Low-code/no-code platforms enable people with little or no coding experience who know the processes being supported and the functionality required to build the apps themselves. Realizing the potential of these platforms in your organization, our columnist explains, will require some planning and a shift in expectations.
Our new monthly columnist starts a conversation about at the evolution of a relatively new role in the enterprise enabled by platforms that radically change the nature of how applications are assembled, and which may hold the key to a more productive relationship between business users and IT.
Our Agile Architect wants to talk about lessons learned from his experiences with test automation. As usual, he does it in his own unique way.
Our Agile Architect muses on the total cost of ownership of software and the ongoing cost, after initial development, of paying back technical debt due to bugs, low-quality software, and lack of automation.
Our Agile Architect offers some last-minute, just-made-the-deadline observations on the positive power of procrastination.
Our Agile Architect leads you through all the things that go into crafting a perfect agile retrospective.
Big Data analysis is being used to solve problems never before attempted. Our Agile Architect reports on a new technique that is groundbreaking in the breadth of its application.
Our Agile Architect leads you through all the things that go into making a perfect agile demo.
As CEO of a tech company, you've been briefed by your VP of IT on the benefits of test automation. While the reasoning seems sound, it clearly is not an area you personally care much about. You should care. A lot! Our Agile Architect will tell you what your VP should have.
You say you want enterprise agility and you think SAFe is the way to go? Our Agile Architect explains why you just might be right. Or are you?
We are warning you! Our Agile Architect is in a pretty cantankerous mood. Read this at your own risk.
So you're running a big complicated enterprise-scale operation. You're doing agile at the team level and now you are ready to tackle enterprise-scale agility. You take your first steps to introducing an enterprise-scalable agile framework. Oops! You may have just made a big mistake.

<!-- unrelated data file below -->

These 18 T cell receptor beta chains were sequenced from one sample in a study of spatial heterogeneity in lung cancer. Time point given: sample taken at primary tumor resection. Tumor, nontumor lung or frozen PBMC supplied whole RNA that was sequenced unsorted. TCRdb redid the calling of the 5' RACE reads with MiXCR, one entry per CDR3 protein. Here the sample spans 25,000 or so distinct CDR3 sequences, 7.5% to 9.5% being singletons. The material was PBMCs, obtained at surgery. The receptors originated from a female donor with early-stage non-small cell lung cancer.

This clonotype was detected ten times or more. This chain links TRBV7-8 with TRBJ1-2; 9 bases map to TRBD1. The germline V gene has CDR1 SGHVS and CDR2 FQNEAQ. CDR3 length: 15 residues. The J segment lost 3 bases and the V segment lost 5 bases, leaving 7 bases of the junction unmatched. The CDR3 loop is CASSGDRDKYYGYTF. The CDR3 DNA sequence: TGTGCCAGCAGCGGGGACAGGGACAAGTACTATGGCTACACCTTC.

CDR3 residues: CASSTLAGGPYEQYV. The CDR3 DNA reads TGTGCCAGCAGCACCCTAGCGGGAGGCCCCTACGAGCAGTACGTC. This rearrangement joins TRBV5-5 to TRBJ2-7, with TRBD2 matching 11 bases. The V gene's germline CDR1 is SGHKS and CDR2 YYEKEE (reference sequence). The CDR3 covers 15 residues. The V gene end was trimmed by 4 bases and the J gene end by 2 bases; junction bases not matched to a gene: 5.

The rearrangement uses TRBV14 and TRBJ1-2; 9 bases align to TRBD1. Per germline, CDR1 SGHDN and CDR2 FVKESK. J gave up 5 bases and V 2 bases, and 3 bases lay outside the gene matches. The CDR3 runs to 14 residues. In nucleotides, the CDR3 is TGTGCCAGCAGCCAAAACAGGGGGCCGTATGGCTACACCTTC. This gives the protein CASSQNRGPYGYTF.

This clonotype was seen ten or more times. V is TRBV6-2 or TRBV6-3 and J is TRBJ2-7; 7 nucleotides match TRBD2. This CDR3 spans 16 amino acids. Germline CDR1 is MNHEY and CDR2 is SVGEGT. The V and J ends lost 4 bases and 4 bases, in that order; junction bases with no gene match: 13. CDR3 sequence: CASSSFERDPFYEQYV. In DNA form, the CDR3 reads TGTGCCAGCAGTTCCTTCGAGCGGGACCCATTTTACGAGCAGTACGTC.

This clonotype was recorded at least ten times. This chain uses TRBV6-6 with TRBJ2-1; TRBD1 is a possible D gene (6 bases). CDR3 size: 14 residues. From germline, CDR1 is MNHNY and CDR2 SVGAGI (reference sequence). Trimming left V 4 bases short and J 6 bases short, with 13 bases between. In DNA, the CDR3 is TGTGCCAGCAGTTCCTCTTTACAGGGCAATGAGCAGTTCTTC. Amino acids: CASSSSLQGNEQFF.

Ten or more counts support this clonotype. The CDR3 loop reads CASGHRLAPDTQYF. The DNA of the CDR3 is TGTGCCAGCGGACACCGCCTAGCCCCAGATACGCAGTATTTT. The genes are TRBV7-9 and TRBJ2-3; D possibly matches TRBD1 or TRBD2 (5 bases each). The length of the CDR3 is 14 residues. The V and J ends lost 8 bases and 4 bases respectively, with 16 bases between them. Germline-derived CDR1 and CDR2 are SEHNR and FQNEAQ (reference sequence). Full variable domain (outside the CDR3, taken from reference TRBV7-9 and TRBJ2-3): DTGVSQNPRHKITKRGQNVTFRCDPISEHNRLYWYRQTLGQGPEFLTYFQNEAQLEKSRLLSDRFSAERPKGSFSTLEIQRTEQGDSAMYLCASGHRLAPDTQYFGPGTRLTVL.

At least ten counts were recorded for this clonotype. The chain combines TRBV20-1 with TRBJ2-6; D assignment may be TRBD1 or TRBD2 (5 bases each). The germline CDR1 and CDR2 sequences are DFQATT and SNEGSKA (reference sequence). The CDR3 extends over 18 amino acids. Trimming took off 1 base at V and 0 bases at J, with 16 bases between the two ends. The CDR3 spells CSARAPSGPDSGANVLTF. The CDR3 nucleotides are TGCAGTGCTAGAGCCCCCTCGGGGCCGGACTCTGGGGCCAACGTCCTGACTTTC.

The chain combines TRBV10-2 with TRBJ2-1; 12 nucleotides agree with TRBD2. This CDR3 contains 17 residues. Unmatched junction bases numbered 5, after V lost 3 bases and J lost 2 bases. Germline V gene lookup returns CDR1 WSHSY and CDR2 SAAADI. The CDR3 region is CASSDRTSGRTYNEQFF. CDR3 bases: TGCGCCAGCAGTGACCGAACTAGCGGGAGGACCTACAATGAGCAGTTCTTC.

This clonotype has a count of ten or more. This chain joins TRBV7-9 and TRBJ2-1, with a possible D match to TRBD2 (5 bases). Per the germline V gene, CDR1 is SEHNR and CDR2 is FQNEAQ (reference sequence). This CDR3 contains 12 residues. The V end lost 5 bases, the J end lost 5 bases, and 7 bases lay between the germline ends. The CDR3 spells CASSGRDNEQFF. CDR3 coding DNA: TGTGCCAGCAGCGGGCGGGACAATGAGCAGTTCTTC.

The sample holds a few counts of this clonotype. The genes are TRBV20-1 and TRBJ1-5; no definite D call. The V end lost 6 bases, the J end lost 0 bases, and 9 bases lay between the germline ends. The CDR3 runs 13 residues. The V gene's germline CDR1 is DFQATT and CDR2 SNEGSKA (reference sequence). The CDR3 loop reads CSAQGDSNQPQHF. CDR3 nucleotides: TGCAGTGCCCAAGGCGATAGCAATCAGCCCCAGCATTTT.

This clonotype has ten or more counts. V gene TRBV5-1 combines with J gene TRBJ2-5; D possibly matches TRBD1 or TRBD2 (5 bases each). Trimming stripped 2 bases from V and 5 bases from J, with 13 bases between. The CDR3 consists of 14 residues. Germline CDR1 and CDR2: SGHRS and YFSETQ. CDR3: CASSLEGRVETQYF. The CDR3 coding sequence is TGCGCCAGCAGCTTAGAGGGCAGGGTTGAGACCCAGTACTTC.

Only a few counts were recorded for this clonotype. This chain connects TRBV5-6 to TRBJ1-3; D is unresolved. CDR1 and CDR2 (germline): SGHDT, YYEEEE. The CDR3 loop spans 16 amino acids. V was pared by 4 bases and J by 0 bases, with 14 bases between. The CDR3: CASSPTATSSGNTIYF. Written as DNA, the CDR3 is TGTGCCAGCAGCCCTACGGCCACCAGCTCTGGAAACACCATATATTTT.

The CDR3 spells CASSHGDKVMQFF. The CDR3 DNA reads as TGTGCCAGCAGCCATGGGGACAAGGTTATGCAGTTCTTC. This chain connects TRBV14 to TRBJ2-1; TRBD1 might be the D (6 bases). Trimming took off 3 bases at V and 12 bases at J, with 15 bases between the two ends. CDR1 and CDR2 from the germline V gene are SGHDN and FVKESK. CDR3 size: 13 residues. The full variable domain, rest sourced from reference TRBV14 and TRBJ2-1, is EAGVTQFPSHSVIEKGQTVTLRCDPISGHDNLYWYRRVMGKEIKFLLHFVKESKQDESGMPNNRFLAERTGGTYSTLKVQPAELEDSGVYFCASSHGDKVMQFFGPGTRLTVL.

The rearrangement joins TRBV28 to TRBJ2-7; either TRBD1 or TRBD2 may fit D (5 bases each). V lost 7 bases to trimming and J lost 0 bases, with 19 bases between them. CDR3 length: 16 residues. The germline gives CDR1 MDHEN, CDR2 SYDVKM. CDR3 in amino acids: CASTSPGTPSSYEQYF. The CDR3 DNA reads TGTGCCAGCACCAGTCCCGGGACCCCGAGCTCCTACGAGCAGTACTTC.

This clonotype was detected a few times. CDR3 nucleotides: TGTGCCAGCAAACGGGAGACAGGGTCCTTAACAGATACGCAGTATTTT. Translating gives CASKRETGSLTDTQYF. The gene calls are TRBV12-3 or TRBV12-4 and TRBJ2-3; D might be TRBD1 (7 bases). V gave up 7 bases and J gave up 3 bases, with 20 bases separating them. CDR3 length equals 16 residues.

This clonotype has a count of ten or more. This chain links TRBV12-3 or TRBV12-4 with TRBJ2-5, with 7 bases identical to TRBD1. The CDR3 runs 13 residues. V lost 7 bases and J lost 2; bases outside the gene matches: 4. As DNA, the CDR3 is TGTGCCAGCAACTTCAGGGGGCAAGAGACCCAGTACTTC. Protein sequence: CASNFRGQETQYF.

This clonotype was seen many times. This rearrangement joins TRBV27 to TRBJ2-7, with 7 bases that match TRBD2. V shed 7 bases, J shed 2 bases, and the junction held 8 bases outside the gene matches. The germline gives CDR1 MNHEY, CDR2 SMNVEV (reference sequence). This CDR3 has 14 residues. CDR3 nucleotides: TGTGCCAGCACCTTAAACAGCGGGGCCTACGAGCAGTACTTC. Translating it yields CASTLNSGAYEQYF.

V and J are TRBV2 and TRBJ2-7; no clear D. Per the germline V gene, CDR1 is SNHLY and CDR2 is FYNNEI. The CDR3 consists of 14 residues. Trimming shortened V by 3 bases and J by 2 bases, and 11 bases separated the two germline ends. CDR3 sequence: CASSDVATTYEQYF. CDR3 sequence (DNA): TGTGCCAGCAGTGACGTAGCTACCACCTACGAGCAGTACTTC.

GitHub unveiled an upgrade of its Actions workflow automation and customization solution today that comes with a new bundle of continuous integration and deployment (CI/CD) capabilities. The new version is now in beta.
What makes Enterprise Agile different from plain ol' ordinary agile? Our Agile Architect returns with a series of columns exploring what we can gain from enterprise agility.
Compuware kicked off the new year by unveiling a new set of enhancement for its Topaz mainframe DevOps solution, including new functionality in Topaz Team Profiles that facilitates knowledge-sharing between experienced mainframe developers and newer generations.
If you think this is going to be an article on evil product owners and how they just want everything, you're going to be disappointed. Our Agile Architect explains how 'Greed-Accelerated Development 'is the completely achievable desire to want more from your work than just the immediate benefit while not paying any additional price for it. Bwa Ha Ha Ha!
Safety is an important ingredient in any agile retrospective. If team members don't feel safe, they may not be candid and honest with their input, negating the effectiveness of the retro. Our Agile Architect shares some of his techniques for measuring and maintaining safety.
Tim Buntel, DevOps Advocate at XebiaLabs, advises companies to focus on a combination of global measurements (traditional metrics from across the organization) and outcomes (delivery of software with speed and stability).
There has been a lot of misinformation about the nature of DevOps and its relationship to (Big A) Agile. Our Agile Architect explains why DevOps is an important component of (little a) agile, plus offers the top five DevOps misconceptions dev teams often have.
Quality assurance has long been an important component of an agile team. But times change. The introduction of new capabilities like ubiquitous cloud computing, containerization and microservices changes the way we think about QA. Here's how.